Nitrogen dioxide (NO2) is a pulmonary irritant produced as a byproduct of bacterial anaerobic metabolism of organic materials, and is also produced as a byproduct of explosive detonations. Significant NO2 exposure results in free-radical–induced pulmonary injury that may be delayed up to 3–30 h after exposure and can progress to acute respiratory distress syndrome (ARDS) and death. Here we present a case series of 3 patients with dose-dependent pulmonary injury consistent with NO2 inhalation following exposure to fumes from detonation of an ammonium nitrate/nitromethane (ANNM) explosive device.
Three individuals presented to the emergency department over the course of 16 h, beginning approximately 16 h after exposure to fumes from an ANNM explosive device. Patient 1, with the most significant exposure, developed ARDS necessitating intubation and mechanical ventilation. Patient 2 exhibited hypoxia and findings concerning for diffuse airway inflammation, but ultimately required only supplemental oxygen. Patient 3, with the least exposure, had imaging abnormalities but required no intervention.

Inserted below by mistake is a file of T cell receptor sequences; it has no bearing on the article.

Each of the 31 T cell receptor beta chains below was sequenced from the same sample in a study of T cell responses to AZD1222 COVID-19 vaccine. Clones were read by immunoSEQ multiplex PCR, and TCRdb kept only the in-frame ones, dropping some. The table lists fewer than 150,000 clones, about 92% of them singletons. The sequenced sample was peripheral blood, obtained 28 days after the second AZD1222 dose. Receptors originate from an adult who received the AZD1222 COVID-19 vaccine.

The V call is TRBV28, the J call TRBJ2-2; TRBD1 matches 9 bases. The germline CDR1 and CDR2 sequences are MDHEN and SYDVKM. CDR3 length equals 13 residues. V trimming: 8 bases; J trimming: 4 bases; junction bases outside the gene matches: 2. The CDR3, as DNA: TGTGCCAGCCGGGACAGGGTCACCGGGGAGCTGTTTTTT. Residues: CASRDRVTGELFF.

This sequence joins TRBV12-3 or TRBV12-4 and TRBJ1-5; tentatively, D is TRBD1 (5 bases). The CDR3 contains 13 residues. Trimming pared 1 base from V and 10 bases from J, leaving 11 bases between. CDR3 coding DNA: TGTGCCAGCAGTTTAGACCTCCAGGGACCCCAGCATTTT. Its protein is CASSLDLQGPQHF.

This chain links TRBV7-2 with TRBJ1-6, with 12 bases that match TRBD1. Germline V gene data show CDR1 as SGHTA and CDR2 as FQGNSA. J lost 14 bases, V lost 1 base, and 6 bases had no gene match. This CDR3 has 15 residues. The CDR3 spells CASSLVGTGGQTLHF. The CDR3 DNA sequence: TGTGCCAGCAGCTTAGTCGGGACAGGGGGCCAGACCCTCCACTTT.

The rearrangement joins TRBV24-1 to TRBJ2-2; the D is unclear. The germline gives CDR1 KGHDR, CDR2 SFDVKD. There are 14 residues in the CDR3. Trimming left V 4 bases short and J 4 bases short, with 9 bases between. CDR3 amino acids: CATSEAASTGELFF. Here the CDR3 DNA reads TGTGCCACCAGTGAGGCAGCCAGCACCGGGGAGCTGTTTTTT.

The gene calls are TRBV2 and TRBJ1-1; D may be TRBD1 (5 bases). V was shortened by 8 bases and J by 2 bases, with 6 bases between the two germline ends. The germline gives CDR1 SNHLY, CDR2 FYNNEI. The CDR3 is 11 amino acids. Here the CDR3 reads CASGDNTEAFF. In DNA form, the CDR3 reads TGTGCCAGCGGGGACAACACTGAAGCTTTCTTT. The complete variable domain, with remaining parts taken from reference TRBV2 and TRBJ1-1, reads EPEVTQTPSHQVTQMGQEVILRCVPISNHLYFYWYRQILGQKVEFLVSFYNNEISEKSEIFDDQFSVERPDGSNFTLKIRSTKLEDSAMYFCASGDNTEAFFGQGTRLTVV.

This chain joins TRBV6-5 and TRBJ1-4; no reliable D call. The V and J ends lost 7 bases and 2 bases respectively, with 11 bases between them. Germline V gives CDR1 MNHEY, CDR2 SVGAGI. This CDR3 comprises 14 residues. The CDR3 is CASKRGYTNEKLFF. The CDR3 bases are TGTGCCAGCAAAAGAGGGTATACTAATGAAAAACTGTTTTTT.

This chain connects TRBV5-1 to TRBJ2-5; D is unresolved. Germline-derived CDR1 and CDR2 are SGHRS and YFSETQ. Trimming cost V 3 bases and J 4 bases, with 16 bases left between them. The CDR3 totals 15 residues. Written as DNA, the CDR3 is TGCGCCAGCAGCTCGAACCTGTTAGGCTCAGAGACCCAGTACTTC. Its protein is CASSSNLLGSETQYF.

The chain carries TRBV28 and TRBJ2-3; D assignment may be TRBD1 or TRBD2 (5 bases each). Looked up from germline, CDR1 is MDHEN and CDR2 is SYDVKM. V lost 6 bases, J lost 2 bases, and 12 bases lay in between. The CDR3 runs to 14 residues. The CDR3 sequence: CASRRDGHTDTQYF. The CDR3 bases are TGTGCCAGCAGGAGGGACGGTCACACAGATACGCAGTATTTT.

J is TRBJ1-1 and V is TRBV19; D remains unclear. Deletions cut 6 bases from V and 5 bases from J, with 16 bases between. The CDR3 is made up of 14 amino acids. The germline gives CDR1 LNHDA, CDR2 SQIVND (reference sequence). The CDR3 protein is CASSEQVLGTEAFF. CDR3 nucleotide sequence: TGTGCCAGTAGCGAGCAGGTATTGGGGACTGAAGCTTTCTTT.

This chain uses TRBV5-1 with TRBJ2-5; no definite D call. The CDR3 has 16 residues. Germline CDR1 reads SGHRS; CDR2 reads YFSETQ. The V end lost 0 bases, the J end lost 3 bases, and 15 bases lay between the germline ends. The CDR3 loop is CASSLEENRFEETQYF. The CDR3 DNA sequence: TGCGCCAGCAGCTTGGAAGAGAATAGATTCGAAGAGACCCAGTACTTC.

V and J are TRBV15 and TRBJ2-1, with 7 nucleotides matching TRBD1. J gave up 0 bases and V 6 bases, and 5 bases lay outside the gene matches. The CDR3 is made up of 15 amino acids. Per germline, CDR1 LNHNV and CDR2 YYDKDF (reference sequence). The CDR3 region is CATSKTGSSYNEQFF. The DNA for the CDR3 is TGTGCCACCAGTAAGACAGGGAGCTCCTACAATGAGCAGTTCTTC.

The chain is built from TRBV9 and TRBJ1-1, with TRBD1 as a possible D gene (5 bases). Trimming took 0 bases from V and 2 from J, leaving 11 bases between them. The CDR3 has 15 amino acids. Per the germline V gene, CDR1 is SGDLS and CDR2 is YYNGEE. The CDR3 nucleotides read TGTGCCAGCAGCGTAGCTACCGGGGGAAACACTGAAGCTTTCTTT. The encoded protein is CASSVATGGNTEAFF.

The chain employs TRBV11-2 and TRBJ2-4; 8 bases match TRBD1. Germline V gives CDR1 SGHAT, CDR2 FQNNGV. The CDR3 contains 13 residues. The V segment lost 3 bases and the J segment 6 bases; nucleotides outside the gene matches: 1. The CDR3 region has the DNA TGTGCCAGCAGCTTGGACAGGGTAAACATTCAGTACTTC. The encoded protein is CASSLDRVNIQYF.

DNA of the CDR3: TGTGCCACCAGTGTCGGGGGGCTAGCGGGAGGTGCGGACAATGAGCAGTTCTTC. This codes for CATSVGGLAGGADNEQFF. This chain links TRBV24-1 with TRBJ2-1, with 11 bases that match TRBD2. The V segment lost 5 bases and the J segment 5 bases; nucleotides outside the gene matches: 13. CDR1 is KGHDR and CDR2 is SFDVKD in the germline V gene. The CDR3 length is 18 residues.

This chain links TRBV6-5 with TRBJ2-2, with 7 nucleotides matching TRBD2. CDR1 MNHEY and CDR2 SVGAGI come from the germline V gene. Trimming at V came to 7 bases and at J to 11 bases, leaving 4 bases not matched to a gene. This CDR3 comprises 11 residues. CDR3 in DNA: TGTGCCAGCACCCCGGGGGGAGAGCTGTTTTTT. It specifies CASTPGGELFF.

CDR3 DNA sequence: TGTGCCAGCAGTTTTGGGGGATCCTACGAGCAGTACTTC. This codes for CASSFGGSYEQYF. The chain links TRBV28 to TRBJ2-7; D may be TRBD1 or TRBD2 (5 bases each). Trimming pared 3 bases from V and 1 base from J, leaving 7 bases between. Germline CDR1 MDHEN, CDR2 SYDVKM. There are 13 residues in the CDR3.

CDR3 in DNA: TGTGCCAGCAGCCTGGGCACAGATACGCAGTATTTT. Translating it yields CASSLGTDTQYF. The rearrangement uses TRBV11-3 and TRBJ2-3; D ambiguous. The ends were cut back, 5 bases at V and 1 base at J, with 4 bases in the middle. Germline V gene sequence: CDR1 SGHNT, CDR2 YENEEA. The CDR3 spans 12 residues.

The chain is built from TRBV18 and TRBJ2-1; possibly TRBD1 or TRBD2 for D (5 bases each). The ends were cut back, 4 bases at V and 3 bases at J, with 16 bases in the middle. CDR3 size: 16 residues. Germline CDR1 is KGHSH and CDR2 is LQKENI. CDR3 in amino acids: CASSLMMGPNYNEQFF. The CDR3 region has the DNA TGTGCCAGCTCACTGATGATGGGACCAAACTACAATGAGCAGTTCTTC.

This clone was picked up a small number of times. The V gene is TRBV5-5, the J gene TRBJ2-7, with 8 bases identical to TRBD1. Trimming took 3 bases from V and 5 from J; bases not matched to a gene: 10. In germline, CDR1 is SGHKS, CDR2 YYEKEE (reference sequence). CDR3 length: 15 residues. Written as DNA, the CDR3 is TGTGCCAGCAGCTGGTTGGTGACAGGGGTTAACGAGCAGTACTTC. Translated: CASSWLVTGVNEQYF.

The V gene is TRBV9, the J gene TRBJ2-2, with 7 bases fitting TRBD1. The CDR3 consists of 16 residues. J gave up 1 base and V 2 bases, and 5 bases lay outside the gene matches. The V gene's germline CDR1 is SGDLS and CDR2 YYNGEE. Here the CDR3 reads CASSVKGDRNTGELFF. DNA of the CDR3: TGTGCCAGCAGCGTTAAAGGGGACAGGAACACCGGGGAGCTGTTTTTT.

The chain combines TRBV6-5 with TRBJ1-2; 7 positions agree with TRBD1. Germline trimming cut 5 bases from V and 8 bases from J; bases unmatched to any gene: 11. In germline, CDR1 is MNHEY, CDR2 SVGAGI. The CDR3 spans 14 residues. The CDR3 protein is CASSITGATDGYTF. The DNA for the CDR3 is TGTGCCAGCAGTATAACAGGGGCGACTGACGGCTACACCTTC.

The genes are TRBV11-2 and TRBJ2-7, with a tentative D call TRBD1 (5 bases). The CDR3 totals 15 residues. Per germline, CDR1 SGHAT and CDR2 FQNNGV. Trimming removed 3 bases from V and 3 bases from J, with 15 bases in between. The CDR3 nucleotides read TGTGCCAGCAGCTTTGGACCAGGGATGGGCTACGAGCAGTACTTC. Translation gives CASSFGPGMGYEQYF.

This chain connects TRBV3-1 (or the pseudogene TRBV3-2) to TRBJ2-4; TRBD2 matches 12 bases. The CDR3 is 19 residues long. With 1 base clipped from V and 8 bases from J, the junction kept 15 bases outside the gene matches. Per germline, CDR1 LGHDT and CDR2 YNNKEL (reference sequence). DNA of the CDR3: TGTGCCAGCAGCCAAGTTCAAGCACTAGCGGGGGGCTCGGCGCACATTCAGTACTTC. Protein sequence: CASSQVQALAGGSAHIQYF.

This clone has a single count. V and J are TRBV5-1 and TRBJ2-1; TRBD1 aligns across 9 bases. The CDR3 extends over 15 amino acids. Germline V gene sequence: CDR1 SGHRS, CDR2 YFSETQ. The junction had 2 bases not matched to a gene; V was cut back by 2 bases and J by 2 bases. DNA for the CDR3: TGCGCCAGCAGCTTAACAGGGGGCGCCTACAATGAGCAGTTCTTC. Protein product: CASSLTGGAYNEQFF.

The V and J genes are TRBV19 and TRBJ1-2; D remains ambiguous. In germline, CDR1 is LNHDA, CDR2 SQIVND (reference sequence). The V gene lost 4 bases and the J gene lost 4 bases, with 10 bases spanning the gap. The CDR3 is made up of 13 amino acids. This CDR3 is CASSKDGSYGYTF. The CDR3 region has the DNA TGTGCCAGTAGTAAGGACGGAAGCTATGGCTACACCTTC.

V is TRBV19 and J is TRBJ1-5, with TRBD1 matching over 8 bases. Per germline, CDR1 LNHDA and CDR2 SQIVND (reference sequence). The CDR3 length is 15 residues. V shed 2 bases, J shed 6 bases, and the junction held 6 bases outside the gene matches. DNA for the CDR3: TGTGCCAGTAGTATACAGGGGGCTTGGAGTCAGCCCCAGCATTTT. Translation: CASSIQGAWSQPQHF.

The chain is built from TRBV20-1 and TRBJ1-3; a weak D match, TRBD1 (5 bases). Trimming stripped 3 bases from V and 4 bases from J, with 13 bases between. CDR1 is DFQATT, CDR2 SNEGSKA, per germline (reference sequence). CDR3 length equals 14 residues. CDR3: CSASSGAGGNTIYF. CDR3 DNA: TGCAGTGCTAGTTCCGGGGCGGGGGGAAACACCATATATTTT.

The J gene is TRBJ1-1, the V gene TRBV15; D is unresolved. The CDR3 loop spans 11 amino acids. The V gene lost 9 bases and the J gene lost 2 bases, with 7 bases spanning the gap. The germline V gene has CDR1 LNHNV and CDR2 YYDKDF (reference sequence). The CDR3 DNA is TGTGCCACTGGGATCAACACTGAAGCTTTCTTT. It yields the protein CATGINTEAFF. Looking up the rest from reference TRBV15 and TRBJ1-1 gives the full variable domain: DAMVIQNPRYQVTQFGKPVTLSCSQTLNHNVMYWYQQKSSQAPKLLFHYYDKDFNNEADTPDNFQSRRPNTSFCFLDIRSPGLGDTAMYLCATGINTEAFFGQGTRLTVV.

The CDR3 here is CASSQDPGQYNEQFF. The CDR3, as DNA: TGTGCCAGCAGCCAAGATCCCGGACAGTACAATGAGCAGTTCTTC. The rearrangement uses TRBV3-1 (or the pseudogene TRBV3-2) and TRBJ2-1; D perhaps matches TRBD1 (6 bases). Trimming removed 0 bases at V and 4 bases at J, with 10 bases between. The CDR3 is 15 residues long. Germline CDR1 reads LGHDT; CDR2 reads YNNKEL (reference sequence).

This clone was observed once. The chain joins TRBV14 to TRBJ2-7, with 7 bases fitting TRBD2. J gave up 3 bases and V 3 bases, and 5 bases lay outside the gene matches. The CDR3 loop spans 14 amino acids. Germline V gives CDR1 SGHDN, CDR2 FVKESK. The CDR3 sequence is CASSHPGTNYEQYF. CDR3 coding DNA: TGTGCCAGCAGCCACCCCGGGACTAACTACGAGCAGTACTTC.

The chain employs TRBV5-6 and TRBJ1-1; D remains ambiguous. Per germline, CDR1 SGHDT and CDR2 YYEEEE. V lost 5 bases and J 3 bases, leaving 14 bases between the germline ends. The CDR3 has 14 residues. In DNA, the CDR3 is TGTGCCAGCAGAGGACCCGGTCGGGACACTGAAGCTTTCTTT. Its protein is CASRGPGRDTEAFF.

Why Should an Emergency Physician Be Aware of This?
Respiratory distress is a common presenting complaint to the emergency department. Because of the delayed presentation and the potential for progressive worsening of symptoms associated with NO2 exposure, it is important that emergency physicians be aware of the multiple potential means of exposure and consider this diagnosis in the proper clinical context. Patients with suspicion of NO2-related lung injury should undergo more extended observation than their initial clinical presentation may suggest.
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Published online: May 03, 2019
Accepted: March 16, 2019
Received in revised form: March 6, 2019
Received: December 31, 2018
This case was presented as an abstract in poster form and as a lightning oral presentation at the North American Congress of Clinical Toxicology conference in October 2018 in Chicago, IL.
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